Jules Bianchi has teamed up with JA on F1 to bring readers closer to the sport, as seen through the eyes of one of the best young driving talents coming through today.
Jules has been a driver with the Marussia F1 Team for a year and a half, and is a member of the Ferrari Young Driver Academy.
Jules Bianchi writes: “One of the most popular questions we drivers are asked is ‘What is your favourite track?’ and I’m willing to bet that if you did a referendum of current F1 drivers the winner would be Spa! Also for me it is the track that I like the most, together with Suzuka.
“Why? It is not just the pleasure of driving on a fast, challenging track, with corners that can really stir your emotions, but also the atmosphere that I can feel every time I’m racing there. It’s something special; not easy to describe in words. But I will try!
“The warmth of the fans is part of it; you feel it in other places too – for example in Melbourne and Montreal, where there is a great passion for Formula 1 – but at Spa you can actually ‘feel’ the history, in my case I feel it as a chill on my skin – it is like you can sense that on this track some unforgettable moments have occurred.
“I thought, maybe, to help you to understand more what it means to drive at Spa, you could watch this video I found on YouTube of my uncle Lucien, who takes you around the track in 1962 in a sportscar. That year he also ran in the Belgian Grand Prix with a Lotus-Climax: The track has changed since then [shortened] but I think the pleasure of driving there has remained unchanged!
“It’s a little bit the same thing in Monza, the so-called ‘Temple of Speed’. Although the track in theory is not really that challenging for the driver, unlike Spa or Suzuka, the emotion of pushing the engine to the limit for long periods of time, as you do on a lap of Monza, is priceless.
“From the driving point of view, perhaps one of the most difficult things at Monza is trying to find the exact point at which to brake, given the speed at which you arrive at the chicane, particularly the one at the end of the main straight is very high (350km/h). We are travelling at around 100 metres every second so if you brake a fraction of a second too early you lose a lot of time, but if you brake too late you lock up the tyres or you can easily go off the track. There is no margin for error.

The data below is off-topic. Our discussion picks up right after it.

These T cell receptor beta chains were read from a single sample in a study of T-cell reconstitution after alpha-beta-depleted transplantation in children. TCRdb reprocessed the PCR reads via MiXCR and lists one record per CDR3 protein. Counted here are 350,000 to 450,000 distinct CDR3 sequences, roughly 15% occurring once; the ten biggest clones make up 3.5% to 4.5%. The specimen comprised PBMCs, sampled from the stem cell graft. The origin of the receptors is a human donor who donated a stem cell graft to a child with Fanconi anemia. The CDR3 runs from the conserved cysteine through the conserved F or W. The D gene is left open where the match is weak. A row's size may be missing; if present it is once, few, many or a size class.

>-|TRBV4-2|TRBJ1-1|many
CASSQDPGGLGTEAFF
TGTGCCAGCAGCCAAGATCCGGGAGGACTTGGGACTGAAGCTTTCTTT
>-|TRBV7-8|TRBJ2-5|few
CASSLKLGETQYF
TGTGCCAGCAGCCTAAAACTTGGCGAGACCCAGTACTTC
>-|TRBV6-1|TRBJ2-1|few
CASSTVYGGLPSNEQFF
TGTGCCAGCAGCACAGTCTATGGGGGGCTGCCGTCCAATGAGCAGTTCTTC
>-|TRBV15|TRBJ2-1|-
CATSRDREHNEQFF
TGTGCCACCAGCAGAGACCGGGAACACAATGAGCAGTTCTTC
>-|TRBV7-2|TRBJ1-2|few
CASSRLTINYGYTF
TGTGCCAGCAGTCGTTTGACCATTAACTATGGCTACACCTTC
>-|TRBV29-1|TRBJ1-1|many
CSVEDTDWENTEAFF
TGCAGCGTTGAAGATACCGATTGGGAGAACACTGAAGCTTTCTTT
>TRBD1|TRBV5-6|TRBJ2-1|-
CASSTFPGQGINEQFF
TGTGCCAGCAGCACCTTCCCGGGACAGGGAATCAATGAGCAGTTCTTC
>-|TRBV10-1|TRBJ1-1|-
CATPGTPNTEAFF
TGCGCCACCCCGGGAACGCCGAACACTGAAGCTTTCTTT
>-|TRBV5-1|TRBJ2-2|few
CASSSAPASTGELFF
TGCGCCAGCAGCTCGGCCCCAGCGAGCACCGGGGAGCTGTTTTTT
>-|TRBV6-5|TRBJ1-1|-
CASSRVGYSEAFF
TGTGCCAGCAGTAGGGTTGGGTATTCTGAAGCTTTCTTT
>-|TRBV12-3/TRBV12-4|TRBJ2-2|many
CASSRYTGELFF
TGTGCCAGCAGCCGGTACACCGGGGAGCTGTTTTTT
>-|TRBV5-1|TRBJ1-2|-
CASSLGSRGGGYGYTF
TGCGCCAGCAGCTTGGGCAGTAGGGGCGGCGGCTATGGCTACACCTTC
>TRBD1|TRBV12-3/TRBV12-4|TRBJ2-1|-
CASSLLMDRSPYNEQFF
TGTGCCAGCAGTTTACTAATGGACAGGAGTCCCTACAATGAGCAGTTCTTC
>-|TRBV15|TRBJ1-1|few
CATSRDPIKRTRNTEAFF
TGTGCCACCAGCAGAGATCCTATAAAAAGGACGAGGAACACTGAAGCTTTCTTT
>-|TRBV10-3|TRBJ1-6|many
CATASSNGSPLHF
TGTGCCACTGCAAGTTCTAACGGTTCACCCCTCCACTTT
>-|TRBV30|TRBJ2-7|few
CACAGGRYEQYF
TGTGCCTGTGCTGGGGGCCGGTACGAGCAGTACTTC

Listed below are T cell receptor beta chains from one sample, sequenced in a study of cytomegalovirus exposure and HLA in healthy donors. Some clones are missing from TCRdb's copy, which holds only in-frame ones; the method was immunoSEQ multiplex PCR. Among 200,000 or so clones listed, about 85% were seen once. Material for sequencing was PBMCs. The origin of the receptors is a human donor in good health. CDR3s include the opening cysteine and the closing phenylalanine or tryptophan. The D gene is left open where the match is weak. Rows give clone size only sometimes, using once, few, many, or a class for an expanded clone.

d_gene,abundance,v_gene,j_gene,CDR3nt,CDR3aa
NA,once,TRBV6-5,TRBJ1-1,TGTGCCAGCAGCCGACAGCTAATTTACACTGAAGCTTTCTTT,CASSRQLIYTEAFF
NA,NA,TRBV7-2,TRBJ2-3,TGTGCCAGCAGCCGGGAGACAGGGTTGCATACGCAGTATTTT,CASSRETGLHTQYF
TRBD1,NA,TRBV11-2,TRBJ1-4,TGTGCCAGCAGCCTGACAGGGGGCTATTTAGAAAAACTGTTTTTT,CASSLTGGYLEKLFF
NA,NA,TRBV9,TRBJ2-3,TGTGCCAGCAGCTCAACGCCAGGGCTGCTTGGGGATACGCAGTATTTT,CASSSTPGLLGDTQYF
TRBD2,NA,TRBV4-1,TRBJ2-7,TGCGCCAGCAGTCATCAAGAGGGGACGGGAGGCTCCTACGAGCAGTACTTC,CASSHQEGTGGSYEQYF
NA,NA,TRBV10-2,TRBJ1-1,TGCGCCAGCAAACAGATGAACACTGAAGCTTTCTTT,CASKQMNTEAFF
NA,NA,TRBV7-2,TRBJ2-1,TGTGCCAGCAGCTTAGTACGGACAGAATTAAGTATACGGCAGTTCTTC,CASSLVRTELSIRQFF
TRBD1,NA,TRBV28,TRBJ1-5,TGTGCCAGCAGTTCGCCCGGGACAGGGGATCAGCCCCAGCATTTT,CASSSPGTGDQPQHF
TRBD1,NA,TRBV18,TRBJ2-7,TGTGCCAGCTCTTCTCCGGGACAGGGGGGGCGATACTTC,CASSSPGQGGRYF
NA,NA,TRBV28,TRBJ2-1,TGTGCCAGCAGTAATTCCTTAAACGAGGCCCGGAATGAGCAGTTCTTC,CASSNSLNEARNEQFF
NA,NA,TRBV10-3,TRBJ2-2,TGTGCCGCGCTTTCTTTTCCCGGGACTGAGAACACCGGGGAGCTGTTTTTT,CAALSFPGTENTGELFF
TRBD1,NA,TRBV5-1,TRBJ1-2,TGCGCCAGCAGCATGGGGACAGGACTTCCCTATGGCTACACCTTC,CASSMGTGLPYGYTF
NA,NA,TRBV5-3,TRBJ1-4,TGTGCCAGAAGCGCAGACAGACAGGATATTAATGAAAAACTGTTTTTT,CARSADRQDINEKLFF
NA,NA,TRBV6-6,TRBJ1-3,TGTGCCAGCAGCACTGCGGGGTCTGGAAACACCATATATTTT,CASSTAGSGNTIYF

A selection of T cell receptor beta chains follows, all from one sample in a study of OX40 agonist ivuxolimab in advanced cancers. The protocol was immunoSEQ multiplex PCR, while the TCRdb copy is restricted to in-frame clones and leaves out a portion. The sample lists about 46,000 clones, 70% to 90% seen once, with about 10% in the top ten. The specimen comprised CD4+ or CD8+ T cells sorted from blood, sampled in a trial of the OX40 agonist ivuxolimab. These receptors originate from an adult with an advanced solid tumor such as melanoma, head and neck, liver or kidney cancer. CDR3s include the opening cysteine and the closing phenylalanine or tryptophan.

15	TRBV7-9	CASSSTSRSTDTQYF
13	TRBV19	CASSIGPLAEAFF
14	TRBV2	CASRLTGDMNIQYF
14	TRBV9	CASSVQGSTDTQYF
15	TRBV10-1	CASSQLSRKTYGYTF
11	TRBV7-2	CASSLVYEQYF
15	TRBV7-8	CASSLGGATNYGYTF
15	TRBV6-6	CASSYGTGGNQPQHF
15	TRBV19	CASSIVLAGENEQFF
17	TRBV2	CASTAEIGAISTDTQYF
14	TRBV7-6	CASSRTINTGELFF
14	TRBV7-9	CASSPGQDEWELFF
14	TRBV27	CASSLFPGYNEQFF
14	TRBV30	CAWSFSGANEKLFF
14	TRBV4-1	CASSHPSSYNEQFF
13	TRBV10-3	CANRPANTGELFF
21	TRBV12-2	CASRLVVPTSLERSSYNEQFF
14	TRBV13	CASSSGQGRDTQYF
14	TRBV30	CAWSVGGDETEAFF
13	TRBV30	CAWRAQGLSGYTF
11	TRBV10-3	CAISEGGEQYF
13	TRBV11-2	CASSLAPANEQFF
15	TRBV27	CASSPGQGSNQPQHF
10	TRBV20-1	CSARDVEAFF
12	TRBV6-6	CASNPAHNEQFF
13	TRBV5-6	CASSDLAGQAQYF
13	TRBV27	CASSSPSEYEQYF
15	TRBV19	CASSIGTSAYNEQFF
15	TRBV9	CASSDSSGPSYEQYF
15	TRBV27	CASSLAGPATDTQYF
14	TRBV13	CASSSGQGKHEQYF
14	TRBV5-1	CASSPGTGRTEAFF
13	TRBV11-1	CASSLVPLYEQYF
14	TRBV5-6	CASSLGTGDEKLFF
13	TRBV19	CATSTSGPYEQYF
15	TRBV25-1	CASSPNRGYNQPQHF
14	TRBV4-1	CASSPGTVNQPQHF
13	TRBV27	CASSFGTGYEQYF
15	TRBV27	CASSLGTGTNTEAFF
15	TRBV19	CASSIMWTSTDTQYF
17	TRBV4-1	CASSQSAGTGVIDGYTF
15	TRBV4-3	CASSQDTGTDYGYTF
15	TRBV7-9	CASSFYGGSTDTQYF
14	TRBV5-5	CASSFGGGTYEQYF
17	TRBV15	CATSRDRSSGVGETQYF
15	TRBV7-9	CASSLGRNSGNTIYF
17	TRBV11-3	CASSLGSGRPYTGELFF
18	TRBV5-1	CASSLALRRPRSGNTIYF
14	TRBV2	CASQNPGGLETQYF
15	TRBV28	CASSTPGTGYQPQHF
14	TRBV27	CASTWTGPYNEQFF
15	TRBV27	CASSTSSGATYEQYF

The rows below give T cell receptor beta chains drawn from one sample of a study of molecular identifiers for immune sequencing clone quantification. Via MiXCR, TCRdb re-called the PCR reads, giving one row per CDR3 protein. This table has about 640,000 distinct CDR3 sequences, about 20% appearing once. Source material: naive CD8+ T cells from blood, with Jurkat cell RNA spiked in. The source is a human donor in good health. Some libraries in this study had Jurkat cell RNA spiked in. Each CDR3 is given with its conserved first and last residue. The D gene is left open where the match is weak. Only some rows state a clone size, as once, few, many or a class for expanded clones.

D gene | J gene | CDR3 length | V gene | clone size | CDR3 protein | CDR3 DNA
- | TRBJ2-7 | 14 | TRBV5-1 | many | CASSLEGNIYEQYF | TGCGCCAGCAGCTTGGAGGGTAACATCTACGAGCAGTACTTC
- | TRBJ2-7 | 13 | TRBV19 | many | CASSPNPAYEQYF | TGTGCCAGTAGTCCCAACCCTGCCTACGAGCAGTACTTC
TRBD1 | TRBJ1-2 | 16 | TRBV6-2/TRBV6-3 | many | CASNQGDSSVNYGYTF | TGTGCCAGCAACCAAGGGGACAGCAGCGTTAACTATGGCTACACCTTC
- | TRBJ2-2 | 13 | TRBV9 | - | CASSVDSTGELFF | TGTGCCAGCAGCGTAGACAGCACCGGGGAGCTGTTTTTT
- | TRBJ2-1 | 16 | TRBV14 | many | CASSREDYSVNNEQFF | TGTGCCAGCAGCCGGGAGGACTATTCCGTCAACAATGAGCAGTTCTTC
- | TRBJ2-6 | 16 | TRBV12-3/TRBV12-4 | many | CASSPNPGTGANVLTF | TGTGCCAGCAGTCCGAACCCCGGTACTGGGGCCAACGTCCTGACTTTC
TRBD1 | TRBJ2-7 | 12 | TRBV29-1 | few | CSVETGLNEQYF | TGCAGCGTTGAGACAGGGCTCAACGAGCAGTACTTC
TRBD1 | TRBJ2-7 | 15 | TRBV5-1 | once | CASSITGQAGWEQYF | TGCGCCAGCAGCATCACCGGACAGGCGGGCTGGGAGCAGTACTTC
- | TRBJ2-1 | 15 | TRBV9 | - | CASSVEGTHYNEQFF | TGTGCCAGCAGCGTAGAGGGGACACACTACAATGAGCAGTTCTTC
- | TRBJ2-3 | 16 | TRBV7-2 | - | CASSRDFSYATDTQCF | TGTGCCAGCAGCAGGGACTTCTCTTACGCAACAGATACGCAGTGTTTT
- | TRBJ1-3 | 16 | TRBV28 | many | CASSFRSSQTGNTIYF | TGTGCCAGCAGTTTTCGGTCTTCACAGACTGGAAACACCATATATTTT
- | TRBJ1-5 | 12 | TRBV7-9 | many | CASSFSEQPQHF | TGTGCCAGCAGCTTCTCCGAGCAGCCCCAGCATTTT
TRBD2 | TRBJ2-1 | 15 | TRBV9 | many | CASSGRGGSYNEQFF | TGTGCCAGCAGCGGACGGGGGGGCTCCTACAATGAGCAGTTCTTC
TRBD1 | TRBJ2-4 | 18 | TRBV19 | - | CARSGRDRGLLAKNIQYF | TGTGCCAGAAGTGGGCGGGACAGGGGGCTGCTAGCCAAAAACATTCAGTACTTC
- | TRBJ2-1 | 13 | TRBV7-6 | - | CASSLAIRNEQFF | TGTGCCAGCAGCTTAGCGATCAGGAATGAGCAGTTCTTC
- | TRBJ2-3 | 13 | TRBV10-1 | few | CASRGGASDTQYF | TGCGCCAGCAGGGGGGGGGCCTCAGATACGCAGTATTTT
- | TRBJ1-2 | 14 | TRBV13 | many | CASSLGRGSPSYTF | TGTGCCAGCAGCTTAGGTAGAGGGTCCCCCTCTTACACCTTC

“And this year, with a lot less downforce on the cars, so less grip than last year, it was really not easy to do.
“There is another thing that makes this race unique: the passion of the fans, the tifosi, which in Italy reaches unbelievable levels. And I must say that this year I actually felt more than in the past. It’s probably because for the first time I was running with a Ferrari engine, maybe also because of my origins, maybe also because they now see me as part of the “family” of Maranello. But this week I received lots of great messages of support from the fans and I want to thank them very much.
“It was special to race in Formula 1 at Monza with a power unit built at Maranello. But, you know, my dream is to one day be able to do it with an all red car.. in the meantime I made do with just a part of it!
“All this being said, it was really a shame that the results of these two races, kicking off the second part of the championship, were very disappointing. At Spa I had a fantastic qualifying session, getting into the Q2 session for the third time this year. But the puncture from contact with Grosjean, coming out of the Source, ruined my race. At Monza we knew we were in trouble, but we did not perhaps expect so much.
“It’s really annoying because I arrived in Belgium with such a strong desire to drive after the summer break. I took advantage of the ‘shutdown’ in F1 to recharge my batteries: no Internet, no phone, no email, just relax and have fun, at least in the first week.
“Then at the end of the break I spent a few days in the mountains to do some physical preparation for the next few months will be very stressful; we have lots of races and they are all long-haul, outside Europe.
“These will also be important weeks for my future, but I am very concentrated on the present. I’m used to not knowing what will happen the next year right up to the last moment, so it’s pointless getting distracted by these thoughts.
:And in any case, there’s my manager and friend Nicolas, who is working on it: he knows what to do!”